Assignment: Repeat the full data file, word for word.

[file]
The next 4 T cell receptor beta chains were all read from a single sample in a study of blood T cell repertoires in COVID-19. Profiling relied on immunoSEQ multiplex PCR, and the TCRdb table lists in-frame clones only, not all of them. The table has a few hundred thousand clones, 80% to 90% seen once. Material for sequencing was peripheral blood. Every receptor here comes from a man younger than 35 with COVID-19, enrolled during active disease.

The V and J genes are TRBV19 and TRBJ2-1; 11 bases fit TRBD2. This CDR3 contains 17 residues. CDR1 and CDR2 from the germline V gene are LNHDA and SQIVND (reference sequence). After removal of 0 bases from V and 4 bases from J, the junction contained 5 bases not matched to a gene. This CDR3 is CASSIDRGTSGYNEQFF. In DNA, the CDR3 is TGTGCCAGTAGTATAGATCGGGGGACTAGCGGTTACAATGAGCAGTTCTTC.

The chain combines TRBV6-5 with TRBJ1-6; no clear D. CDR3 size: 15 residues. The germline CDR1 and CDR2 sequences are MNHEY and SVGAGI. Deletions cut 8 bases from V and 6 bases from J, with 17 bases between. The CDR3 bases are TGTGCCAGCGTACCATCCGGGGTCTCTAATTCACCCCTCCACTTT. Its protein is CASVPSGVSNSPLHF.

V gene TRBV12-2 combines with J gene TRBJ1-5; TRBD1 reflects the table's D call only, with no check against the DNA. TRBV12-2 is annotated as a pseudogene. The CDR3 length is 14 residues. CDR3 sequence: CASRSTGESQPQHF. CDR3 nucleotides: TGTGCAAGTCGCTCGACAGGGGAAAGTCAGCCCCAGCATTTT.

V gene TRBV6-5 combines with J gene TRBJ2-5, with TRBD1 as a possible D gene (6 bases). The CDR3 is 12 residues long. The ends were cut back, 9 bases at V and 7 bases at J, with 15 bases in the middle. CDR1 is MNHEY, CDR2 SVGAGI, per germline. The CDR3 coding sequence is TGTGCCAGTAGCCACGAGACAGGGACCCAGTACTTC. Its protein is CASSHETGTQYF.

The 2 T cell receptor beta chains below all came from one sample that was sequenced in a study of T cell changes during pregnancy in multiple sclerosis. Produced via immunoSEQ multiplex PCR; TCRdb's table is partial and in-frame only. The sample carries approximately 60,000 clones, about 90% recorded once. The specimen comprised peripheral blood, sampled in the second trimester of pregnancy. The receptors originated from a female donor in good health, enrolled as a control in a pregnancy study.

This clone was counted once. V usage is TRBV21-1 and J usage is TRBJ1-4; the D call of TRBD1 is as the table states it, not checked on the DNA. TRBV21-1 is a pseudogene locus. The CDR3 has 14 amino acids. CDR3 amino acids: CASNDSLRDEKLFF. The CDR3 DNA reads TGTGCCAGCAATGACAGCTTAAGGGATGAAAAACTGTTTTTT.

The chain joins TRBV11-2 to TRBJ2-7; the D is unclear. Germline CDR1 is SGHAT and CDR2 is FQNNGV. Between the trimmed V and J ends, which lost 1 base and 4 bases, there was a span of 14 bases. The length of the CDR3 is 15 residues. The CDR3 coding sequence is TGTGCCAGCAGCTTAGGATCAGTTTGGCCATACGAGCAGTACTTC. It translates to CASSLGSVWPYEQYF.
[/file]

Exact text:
The next 4 T cell receptor beta chains were all read from a single sample in a study of blood T cell repertoires in COVID-19. Profiling relied on immunoSEQ multiplex PCR, and the TCRdb table lists in-frame clones only, not all of them. The table has a few hundred thousand clones, 80% to 90% seen once. Material for sequencing was peripheral blood. Every receptor here comes from a man younger than 35 with COVID-19, enrolled during active disease.

The V and J genes are TRBV19 and TRBJ2-1; 11 bases fit TRBD2. This CDR3 contains 17 residues. CDR1 and CDR2 from the germline V gene are LNHDA and SQIVND (reference sequence). After removal of 0 bases from V and 4 bases from J, the junction contained 5 bases not matched to a gene. This CDR3 is CASSIDRGTSGYNEQFF. In DNA, the CDR3 is TGTGCCAGTAGTATAGATCGGGGGACTAGCGGTTACAATGAGCAGTTCTTC.

The chain combines TRBV6-5 with TRBJ1-6; no clear D. CDR3 size: 15 residues. The germline CDR1 and CDR2 sequences are MNHEY and SVGAGI. Deletions cut 8 bases from V and 6 bases from J, with 17 bases between. The CDR3 bases are TGTGCCAGCGTACCATCCGGGGTCTCTAATTCACCCCTCCACTTT. Its protein is CASVPSGVSNSPLHF.

V gene TRBV12-2 combines with J gene TRBJ1-5; TRBD1 reflects the table's D call only, with no check against the DNA. TRBV12-2 is annotated as a pseudogene. The CDR3 length is 14 residues. CDR3 sequence: CASRSTGESQPQHF. CDR3 nucleotides: TGTGCAAGTCGCTCGACAGGGGAAAGTCAGCCCCAGCATTTT.

V gene TRBV6-5 combines with J gene TRBJ2-5, with TRBD1 as a possible D gene (6 bases). The CDR3 is 12 residues long. The ends were cut back, 9 bases at V and 7 bases at J, with 15 bases in the middle. CDR1 is MNHEY, CDR2 SVGAGI, per germline. The CDR3 coding sequence is TGTGCCAGTAGCCACGAGACAGGGACCCAGTACTTC. Its protein is CASSHETGTQYF.

The 2 T cell receptor beta chains below all came from one sample that was sequenced in a study of T cell changes during pregnancy in multiple sclerosis. Produced via immunoSEQ multiplex PCR; TCRdb's table is partial and in-frame only. The sample carries approximately 60,000 clones, about 90% recorded once. The specimen comprised peripheral blood, sampled in the second trimester of pregnancy. The receptors originated from a female donor in good health, enrolled as a control in a pregnancy study.

This clone was counted once. V usage is TRBV21-1 and J usage is TRBJ1-4; the D call of TRBD1 is as the table states it, not checked on the DNA. TRBV21-1 is a pseudogene locus. The CDR3 has 14 amino acids. CDR3 amino acids: CASNDSLRDEKLFF. The CDR3 DNA reads TGTGCCAGCAATGACAGCTTAAGGGATGAAAAACTGTTTTTT.

The chain joins TRBV11-2 to TRBJ2-7; the D is unclear. Germline CDR1 is SGHAT and CDR2 is FQNNGV. Between the trimmed V and J ends, which lost 1 base and 4 bases, there was a span of 14 bases. The length of the CDR3 is 15 residues. The CDR3 coding sequence is TGTGCCAGCAGCTTAGGATCAGTTTGGCCATACGAGCAGTACTTC. It translates to CASSLGSVWPYEQYF.